Continuing on with Terry Pratchett’s Nome Trilogy, which began with the mighty Truckers (1988), here we have Diggers. It follows the aftermath of the first novella, with the nomes now living in an abandoned quarry. Pratchett clearly had his ideas nailed down here, as the sequel arrived in 1990.
A quick turnaround! And although we regard it as the weakest in the trilogy (we’ll explain why later), it’s still a charming account of this fantastical little world.
The nomes have settled into something of a normal life, with the “Inside” store nomes adapting – if not revelling – in their newfound freedom outside the Arnold Brothers department store (demolished, in the previous work, forcing them to flee).
Meanwhile, protagonists Masklin and Grimma are hitting it off. But then the former suggests they should settle down, but the latter (something of a budding feminist non-conformist) tells him she’s not interested in a conventional relationship.
To justify her decision, Grimma uses an analogy that baffles Masklin. She explains there’s a species of frog in South America that lives its life in a flower, clueless about the expanse of the world outside of its petals.
The nomes, still learning about the world around them from books, have a sketchy understanding of the Earth. Grimma, more intelligent than Masklin, has taken to reading about the world.
Of course, this is in stunted form as the nomes only have access to a small amount of books, so their knowledge remains limited (in a cute, child-like way). They have a minor falling out over the issue.
Meanwhile, The Thing (an enigmatic black cube the nomes have handed down over the generations, newly brought to life after coming across electricity again) is picking up signals from a local airport.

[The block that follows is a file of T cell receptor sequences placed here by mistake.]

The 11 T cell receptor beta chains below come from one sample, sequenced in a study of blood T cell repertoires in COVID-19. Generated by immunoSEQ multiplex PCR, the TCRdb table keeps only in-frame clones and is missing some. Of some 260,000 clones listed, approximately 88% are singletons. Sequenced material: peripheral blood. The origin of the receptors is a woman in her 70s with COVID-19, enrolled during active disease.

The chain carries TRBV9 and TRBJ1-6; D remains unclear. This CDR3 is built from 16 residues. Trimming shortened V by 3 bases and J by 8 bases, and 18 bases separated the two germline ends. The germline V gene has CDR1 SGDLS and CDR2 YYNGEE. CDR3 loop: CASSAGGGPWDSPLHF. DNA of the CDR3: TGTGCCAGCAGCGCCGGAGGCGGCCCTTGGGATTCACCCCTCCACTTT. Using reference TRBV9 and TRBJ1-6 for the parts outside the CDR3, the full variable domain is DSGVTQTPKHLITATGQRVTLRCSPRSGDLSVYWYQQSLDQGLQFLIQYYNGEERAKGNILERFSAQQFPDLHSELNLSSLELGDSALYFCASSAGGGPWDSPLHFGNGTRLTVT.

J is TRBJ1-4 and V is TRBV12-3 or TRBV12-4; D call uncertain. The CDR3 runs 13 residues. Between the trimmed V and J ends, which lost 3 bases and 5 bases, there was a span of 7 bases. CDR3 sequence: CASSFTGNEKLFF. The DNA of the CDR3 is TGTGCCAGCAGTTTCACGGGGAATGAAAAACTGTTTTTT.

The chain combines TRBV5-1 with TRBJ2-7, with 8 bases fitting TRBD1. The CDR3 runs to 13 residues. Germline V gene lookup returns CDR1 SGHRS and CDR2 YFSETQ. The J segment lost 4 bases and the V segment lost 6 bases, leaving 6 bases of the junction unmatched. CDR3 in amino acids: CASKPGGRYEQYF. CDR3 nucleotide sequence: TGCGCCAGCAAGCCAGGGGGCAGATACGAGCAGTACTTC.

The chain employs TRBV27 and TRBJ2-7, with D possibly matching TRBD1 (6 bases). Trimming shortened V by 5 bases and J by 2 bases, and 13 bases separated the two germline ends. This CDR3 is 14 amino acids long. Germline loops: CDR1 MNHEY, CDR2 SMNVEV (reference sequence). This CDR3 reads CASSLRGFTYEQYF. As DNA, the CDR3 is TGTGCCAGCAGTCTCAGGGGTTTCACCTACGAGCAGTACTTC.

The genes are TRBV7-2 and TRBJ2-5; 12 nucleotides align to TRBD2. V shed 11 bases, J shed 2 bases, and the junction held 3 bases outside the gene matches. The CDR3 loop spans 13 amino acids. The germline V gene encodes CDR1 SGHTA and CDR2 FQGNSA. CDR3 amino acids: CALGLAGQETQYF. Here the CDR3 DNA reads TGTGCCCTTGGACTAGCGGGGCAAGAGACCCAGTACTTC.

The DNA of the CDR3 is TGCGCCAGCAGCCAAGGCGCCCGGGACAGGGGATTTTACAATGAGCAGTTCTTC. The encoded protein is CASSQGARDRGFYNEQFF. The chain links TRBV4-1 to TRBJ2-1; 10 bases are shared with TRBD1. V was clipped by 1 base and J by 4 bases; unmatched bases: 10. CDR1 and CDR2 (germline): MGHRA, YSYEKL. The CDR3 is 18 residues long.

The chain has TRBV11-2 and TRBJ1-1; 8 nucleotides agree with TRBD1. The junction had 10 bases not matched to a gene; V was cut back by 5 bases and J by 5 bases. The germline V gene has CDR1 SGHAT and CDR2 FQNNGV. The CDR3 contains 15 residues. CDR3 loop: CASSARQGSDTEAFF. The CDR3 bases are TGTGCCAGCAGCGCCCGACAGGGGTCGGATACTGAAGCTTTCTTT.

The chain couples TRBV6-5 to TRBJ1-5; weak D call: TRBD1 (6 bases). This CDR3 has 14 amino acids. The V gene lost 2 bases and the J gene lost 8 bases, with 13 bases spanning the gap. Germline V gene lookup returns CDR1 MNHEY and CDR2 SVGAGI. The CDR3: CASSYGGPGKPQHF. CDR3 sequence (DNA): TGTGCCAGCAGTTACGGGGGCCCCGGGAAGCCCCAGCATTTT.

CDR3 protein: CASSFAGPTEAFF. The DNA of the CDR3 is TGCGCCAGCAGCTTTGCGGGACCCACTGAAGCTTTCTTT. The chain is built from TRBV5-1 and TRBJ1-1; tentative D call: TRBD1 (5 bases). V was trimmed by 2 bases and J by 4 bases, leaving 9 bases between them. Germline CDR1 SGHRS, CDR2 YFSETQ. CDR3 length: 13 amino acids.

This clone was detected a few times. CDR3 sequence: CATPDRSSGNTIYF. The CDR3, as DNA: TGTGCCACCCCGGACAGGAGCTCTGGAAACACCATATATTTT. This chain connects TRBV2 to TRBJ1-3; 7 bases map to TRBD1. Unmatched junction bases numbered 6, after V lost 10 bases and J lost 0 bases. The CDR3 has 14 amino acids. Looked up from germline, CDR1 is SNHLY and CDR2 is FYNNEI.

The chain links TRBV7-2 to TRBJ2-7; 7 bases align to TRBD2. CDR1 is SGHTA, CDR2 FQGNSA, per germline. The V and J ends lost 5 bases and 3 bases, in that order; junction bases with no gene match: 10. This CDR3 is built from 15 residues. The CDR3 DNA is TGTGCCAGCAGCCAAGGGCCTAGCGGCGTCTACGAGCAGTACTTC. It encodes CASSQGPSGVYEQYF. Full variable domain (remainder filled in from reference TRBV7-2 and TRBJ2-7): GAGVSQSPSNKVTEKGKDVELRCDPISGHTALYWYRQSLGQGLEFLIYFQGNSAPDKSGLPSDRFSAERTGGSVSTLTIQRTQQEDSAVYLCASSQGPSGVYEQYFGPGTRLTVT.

It suggests to Masklin, plus his friends Abbot Gurder and Angalo De Haberdasheri, to go and investigate.
The Thing hopes it might find details on how to contact the nome’s apparent mothership in space (that it continues to rant about, even though the nomes remain clueless on it all). This they duly do, leaving Grimma and the others behind.
Essentially, the nomes are weakened by that loss. Especially when it turns out the quarry is to be reopened, meaning Grimma must build on her actions.
The result is a weaker novella from the first outing. But it’s because The Thing – the best part about the trilogy – is removed from almost the entire work.
That remains our overiding experience with it, but rest assured it’s still a fun text. And a strong part of the Pratchett canon.
From Buckinghamshire in sourthern England, Pratchett had his first work published in 1971. We’ll cover more of his history next weekend when we conclude the noma trilogy.
But we must almost remember his alzheimer’s diagnosis. Until his death in 2015, he was one of England’s leading writers.
And fantasy has since exploded, especially with the success of America’s Game of Thrones… which, for whatever reason, has actors sounding like they’re from Bolton. Fabulous.